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Cannot refer to a non-final variable inside an inner class defined in a different method
Why inner classes require “final” outer instance variables [Java] ?

class MyOuter {    

    private String x = "Outer";
    void doStuff(){
           final String z = "local variable";
           class MyInner {
                 public void seeOuter(){
                        System.out.println("Outer x is" + x);
                        System.out.println("Local variable z is" + z); // does
                        // not compile if final keyword from String z is removed

The above code works fine. I want to know why does the compiler give an error if I remove the final keyword from String z. What difference is the final keyword making?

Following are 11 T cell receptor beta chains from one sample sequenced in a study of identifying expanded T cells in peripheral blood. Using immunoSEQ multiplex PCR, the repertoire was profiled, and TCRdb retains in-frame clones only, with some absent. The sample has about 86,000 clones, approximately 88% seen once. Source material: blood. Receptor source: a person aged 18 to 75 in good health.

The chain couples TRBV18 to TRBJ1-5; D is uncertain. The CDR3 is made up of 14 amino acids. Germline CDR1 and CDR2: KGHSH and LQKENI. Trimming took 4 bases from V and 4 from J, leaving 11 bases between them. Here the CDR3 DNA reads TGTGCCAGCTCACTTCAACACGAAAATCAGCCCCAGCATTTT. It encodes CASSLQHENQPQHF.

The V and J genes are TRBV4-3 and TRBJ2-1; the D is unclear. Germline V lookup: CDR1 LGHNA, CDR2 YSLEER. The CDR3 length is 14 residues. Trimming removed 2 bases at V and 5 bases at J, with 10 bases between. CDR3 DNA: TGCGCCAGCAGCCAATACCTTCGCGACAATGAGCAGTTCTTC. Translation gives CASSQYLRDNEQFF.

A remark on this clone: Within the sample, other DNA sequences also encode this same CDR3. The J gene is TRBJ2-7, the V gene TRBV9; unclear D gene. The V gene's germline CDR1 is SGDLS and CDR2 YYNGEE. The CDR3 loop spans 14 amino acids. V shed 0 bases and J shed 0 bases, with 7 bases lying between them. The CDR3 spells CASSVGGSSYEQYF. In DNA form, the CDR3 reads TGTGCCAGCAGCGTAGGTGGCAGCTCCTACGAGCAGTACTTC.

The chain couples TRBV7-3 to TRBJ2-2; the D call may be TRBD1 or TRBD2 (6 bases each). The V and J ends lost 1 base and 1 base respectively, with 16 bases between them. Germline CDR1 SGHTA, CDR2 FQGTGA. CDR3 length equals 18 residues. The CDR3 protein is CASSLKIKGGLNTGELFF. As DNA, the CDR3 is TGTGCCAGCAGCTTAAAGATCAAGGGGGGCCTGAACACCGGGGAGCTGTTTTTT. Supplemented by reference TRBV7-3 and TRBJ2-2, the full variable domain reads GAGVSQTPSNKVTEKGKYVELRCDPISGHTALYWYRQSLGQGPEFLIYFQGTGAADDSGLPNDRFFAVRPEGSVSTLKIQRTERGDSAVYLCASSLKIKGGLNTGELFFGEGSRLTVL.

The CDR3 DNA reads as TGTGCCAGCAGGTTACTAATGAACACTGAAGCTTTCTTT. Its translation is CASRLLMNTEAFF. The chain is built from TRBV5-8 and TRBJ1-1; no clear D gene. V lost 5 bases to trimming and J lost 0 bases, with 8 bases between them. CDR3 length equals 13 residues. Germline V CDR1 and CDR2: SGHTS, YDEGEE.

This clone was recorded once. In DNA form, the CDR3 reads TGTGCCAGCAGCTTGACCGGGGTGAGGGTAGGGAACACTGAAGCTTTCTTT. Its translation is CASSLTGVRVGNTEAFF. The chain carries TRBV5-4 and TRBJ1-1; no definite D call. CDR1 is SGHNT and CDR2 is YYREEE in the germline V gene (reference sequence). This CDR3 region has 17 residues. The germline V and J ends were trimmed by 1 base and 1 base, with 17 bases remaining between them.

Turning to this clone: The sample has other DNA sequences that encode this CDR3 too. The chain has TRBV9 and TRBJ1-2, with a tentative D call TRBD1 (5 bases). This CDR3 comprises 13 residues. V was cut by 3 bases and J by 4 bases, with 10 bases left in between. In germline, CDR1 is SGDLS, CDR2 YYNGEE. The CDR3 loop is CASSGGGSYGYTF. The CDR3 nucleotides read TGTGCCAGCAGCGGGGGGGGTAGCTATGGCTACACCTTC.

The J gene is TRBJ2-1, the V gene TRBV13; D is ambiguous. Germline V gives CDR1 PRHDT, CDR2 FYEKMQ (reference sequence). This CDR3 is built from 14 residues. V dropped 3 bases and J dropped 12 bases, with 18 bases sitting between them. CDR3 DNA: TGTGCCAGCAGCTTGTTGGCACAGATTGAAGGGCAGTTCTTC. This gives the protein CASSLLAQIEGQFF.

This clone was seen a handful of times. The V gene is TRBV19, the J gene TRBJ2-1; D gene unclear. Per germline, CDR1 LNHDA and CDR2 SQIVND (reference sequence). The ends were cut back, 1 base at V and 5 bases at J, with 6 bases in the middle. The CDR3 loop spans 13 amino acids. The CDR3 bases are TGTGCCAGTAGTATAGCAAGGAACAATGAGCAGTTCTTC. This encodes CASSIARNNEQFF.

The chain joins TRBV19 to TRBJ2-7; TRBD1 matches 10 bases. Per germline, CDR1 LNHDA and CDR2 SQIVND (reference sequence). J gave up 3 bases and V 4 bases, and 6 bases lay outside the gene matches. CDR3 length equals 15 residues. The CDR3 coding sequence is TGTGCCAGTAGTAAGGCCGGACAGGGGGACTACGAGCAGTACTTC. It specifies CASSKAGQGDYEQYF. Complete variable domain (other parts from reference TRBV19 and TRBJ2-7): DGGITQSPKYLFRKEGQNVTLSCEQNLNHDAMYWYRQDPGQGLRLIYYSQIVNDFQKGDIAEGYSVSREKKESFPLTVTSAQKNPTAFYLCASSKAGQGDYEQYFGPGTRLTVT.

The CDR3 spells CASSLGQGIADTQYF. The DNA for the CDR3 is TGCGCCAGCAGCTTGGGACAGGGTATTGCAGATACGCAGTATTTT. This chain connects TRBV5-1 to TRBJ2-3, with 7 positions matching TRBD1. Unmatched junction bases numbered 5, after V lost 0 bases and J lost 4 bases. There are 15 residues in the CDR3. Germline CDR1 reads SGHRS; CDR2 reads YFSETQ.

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marked as duplicate by CoolBeans, Pablo Fernandez, bruno conde, BalusC, Peter Tillemans Jun 5 '11 at 22:34

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2 Answers 2

up vote 3 down vote accepted

Your class myInner cannot actually "see" the method scope variable z that you're referencing. The compiler just gives the inner class its own private copy of z. Thus if you were to change z later, your program could "break" in mysterious ways, since the code makes it "look like" it's the same variable.

Thus, the compiler will not let you write that code unless you promise you understand that z cannot change later, by declaring it final.

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1) z is a reference to String that lives on the current Thread stack. Now, let's suppose that in your inner class you start a thread (B) and you want to access z from B. But B doesn't have access to A's stack. To allow this access, Java makes a copy of this reference. But to make sure that both threads will not change their own value, so that will put this system in inconsistent state, you have to declare it final.

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